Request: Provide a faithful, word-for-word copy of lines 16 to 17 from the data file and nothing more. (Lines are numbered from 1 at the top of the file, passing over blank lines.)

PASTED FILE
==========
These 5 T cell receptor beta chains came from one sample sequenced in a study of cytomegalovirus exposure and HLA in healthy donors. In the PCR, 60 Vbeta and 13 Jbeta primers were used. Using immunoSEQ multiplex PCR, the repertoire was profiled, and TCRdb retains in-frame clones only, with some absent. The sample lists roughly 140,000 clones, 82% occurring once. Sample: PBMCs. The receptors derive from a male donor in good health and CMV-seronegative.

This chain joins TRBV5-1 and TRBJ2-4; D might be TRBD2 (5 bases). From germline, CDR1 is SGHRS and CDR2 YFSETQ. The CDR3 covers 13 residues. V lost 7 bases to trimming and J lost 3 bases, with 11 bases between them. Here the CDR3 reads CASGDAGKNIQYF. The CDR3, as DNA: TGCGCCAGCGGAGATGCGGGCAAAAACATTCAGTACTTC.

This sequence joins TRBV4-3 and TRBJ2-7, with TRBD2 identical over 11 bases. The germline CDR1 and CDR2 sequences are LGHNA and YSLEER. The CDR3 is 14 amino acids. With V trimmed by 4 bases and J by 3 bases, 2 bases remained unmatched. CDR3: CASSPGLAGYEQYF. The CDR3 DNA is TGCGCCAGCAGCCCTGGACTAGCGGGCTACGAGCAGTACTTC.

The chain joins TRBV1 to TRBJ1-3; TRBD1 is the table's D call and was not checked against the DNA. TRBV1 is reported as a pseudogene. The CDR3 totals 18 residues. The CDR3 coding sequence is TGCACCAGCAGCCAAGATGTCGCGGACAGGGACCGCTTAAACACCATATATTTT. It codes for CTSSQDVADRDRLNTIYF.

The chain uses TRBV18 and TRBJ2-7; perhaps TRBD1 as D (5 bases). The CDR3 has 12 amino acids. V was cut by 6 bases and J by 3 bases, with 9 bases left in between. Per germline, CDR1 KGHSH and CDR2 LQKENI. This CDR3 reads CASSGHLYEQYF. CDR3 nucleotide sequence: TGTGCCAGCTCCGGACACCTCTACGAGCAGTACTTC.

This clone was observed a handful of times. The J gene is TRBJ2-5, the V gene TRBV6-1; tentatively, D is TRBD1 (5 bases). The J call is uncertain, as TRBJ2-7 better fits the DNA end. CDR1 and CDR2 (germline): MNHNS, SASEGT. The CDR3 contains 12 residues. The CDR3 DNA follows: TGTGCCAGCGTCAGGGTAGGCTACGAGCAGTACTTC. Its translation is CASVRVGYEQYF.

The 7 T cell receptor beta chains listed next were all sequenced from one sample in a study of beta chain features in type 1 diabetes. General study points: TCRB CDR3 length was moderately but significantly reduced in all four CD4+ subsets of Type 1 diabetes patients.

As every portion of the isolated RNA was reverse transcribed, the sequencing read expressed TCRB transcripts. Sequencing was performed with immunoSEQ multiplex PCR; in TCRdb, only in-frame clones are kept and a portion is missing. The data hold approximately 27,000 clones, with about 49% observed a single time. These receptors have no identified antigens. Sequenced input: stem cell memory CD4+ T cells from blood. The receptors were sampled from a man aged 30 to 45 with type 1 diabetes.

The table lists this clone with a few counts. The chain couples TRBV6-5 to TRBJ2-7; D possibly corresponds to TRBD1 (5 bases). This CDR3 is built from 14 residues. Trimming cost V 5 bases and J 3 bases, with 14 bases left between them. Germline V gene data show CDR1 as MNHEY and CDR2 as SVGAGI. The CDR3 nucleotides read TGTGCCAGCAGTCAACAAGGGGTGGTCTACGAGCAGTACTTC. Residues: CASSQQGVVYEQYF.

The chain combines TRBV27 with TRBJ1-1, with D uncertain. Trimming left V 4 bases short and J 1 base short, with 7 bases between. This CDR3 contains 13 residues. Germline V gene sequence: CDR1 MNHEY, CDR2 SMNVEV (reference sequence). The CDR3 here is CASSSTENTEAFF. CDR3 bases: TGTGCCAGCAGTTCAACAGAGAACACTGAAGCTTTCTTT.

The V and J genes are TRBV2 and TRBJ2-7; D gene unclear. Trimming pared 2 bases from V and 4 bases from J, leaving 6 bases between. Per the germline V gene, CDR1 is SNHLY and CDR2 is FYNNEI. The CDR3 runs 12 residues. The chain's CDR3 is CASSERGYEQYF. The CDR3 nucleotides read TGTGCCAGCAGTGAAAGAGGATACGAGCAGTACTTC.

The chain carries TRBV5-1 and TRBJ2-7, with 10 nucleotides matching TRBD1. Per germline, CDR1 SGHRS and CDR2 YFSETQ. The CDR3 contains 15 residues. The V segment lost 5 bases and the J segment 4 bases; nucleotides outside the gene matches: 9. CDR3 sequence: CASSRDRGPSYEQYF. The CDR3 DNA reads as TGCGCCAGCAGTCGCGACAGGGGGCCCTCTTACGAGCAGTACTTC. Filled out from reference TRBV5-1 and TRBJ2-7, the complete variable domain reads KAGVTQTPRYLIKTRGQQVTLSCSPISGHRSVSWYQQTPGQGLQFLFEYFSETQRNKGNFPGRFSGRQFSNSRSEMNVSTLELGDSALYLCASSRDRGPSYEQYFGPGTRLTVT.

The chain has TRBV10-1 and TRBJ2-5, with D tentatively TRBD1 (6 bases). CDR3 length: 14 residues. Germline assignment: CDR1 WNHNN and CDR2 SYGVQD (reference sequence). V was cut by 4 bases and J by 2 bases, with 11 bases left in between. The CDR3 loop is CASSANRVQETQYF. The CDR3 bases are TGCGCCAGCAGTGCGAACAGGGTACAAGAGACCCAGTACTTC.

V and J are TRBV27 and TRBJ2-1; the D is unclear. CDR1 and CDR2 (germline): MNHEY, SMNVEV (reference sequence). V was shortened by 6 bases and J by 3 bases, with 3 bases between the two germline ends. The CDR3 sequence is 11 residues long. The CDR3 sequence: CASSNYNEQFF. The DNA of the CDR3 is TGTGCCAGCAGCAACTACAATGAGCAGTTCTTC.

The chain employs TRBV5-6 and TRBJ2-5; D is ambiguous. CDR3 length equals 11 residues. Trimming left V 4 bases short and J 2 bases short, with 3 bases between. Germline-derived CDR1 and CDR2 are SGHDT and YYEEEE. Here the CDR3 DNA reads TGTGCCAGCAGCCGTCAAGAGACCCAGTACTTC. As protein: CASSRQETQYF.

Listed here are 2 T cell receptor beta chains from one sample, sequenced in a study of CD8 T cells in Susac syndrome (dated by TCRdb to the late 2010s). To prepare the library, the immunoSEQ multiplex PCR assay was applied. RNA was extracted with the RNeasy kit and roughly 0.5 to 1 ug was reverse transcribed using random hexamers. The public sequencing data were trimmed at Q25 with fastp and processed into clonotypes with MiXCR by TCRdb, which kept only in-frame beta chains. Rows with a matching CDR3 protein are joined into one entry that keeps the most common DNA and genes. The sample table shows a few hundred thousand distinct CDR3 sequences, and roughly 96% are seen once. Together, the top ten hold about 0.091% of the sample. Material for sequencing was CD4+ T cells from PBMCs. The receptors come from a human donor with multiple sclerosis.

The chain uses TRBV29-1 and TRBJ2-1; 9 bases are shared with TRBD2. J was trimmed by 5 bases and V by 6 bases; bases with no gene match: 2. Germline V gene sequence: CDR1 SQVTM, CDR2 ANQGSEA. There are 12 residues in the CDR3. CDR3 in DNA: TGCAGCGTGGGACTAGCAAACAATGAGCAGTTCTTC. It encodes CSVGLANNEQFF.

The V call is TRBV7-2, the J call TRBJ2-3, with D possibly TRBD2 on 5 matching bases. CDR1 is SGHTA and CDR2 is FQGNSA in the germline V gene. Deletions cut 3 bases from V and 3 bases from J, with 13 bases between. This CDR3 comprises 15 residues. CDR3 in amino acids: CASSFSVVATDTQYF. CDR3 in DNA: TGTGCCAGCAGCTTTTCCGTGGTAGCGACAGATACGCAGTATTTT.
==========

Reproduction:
Listed here are 2 T cell receptor beta chains from one sample, sequenced in a study of CD8 T cells in Susac syndrome (dated by TCRdb to the late 2010s). To prepare the library, the immunoSEQ multiplex PCR assay was applied. RNA was extracted with the RNeasy kit and roughly 0.5 to 1 ug was reverse transcribed using random hexamers. The public sequencing data were trimmed at Q25 with fastp and processed into clonotypes with MiXCR by TCRdb, which kept only in-frame beta chains. Rows with a matching CDR3 protein are joined into one entry that keeps the most common DNA and genes. The sample table shows a few hundred thousand distinct CDR3 sequences, and roughly 96% are seen once. Together, the top ten hold about 0.091% of the sample. Material for sequencing was CD4+ T cells from PBMCs. The receptors come from a human donor with multiple sclerosis.

The chain uses TRBV29-1 and TRBJ2-1; 9 bases are shared with TRBD2. J was trimmed by 5 bases and V by 6 bases; bases with no gene match: 2. Germline V gene sequence: CDR1 SQVTM, CDR2 ANQGSEA. There are 12 residues in the CDR3. CDR3 in DNA: TGCAGCGTGGGACTAGCAAACAATGAGCAGTTCTTC. It encodes CSVGLANNEQFF.